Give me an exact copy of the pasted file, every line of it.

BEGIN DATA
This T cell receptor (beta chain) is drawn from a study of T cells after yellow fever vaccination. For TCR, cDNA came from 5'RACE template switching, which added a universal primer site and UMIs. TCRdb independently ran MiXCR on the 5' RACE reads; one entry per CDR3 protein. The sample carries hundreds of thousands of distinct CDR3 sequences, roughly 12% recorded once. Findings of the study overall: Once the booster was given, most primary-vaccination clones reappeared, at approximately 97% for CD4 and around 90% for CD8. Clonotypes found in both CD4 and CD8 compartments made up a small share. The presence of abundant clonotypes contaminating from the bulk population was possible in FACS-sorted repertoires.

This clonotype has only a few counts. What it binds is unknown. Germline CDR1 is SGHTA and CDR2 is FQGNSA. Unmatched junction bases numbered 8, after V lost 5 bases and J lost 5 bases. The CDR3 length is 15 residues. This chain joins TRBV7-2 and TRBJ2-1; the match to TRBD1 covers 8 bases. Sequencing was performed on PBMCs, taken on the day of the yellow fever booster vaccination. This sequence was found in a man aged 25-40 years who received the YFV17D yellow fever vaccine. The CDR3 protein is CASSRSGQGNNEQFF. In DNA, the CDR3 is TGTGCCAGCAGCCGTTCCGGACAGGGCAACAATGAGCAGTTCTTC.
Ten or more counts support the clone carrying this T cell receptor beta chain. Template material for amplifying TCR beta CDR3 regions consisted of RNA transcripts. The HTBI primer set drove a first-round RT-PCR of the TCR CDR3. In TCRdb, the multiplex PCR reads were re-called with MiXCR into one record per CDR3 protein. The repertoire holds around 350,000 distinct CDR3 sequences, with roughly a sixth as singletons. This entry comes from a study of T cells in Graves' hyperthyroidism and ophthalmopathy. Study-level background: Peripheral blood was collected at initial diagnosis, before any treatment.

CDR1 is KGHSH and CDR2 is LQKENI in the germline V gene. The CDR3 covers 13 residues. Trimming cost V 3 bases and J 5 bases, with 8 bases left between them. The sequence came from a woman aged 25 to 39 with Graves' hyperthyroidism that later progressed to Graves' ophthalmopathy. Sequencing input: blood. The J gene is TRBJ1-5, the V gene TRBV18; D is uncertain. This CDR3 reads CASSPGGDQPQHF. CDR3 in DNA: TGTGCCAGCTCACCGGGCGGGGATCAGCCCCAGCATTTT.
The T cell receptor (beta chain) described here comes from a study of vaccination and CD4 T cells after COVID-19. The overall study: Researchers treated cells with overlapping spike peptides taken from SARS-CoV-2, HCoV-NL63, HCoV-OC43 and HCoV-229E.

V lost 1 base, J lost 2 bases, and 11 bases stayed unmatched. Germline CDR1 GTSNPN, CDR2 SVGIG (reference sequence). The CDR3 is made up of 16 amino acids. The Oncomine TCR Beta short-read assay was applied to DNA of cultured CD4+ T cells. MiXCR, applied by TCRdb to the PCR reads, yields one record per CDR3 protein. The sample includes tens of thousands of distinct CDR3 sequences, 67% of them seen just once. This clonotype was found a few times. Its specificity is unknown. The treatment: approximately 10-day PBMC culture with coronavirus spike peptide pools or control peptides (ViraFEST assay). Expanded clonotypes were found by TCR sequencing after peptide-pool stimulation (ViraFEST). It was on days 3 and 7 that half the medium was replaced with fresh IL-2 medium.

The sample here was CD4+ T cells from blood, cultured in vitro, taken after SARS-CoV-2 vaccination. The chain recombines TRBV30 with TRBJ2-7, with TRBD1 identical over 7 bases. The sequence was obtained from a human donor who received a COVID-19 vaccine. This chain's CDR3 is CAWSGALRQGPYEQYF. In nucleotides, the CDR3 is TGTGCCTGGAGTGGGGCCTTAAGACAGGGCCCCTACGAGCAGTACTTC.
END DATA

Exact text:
This T cell receptor (beta chain) is drawn from a study of T cells after yellow fever vaccination. For TCR, cDNA came from 5'RACE template switching, which added a universal primer site and UMIs. TCRdb independently ran MiXCR on the 5' RACE reads; one entry per CDR3 protein. The sample carries hundreds of thousands of distinct CDR3 sequences, roughly 12% recorded once. Findings of the study overall: Once the booster was given, most primary-vaccination clones reappeared, at approximately 97% for CD4 and around 90% for CD8. Clonotypes found in both CD4 and CD8 compartments made up a small share. The presence of abundant clonotypes contaminating from the bulk population was possible in FACS-sorted repertoires.

This clonotype has only a few counts. What it binds is unknown. Germline CDR1 is SGHTA and CDR2 is FQGNSA. Unmatched junction bases numbered 8, after V lost 5 bases and J lost 5 bases. The CDR3 length is 15 residues. This chain joins TRBV7-2 and TRBJ2-1; the match to TRBD1 covers 8 bases. Sequencing was performed on PBMCs, taken on the day of the yellow fever booster vaccination. This sequence was found in a man aged 25-40 years who received the YFV17D yellow fever vaccine. The CDR3 protein is CASSRSGQGNNEQFF. In DNA, the CDR3 is TGTGCCAGCAGCCGTTCCGGACAGGGCAACAATGAGCAGTTCTTC.
Ten or more counts support the clone carrying this T cell receptor beta chain. Template material for amplifying TCR beta CDR3 regions consisted of RNA transcripts. The HTBI primer set drove a first-round RT-PCR of the TCR CDR3. In TCRdb, the multiplex PCR reads were re-called with MiXCR into one record per CDR3 protein. The repertoire holds around 350,000 distinct CDR3 sequences, with roughly a sixth as singletons. This entry comes from a study of T cells in Graves' hyperthyroidism and ophthalmopathy. Study-level background: Peripheral blood was collected at initial diagnosis, before any treatment.

CDR1 is KGHSH and CDR2 is LQKENI in the germline V gene. The CDR3 covers 13 residues. Trimming cost V 3 bases and J 5 bases, with 8 bases left between them. The sequence came from a woman aged 25 to 39 with Graves' hyperthyroidism that later progressed to Graves' ophthalmopathy. Sequencing input: blood. The J gene is TRBJ1-5, the V gene TRBV18; D is uncertain. This CDR3 reads CASSPGGDQPQHF. CDR3 in DNA: TGTGCCAGCTCACCGGGCGGGGATCAGCCCCAGCATTTT.
The T cell receptor (beta chain) described here comes from a study of vaccination and CD4 T cells after COVID-19. The overall study: Researchers treated cells with overlapping spike peptides taken from SARS-CoV-2, HCoV-NL63, HCoV-OC43 and HCoV-229E.

V lost 1 base, J lost 2 bases, and 11 bases stayed unmatched. Germline CDR1 GTSNPN, CDR2 SVGIG (reference sequence). The CDR3 is made up of 16 amino acids. The Oncomine TCR Beta short-read assay was applied to DNA of cultured CD4+ T cells. MiXCR, applied by TCRdb to the PCR reads, yields one record per CDR3 protein. The sample includes tens of thousands of distinct CDR3 sequences, 67% of them seen just once. This clonotype was found a few times. Its specificity is unknown. The treatment: approximately 10-day PBMC culture with coronavirus spike peptide pools or control peptides (ViraFEST assay). Expanded clonotypes were found by TCR sequencing after peptide-pool stimulation (ViraFEST). It was on days 3 and 7 that half the medium was replaced with fresh IL-2 medium.

The sample here was CD4+ T cells from blood, cultured in vitro, taken after SARS-CoV-2 vaccination. The chain recombines TRBV30 with TRBJ2-7, with TRBD1 identical over 7 bases. The sequence was obtained from a human donor who received a COVID-19 vaccine. This chain's CDR3 is CAWSGALRQGPYEQYF. In nucleotides, the CDR3 is TGTGCCTGGAGTGGGGCCTTAAGACAGGGCCCCTACGAGCAGTACTTC.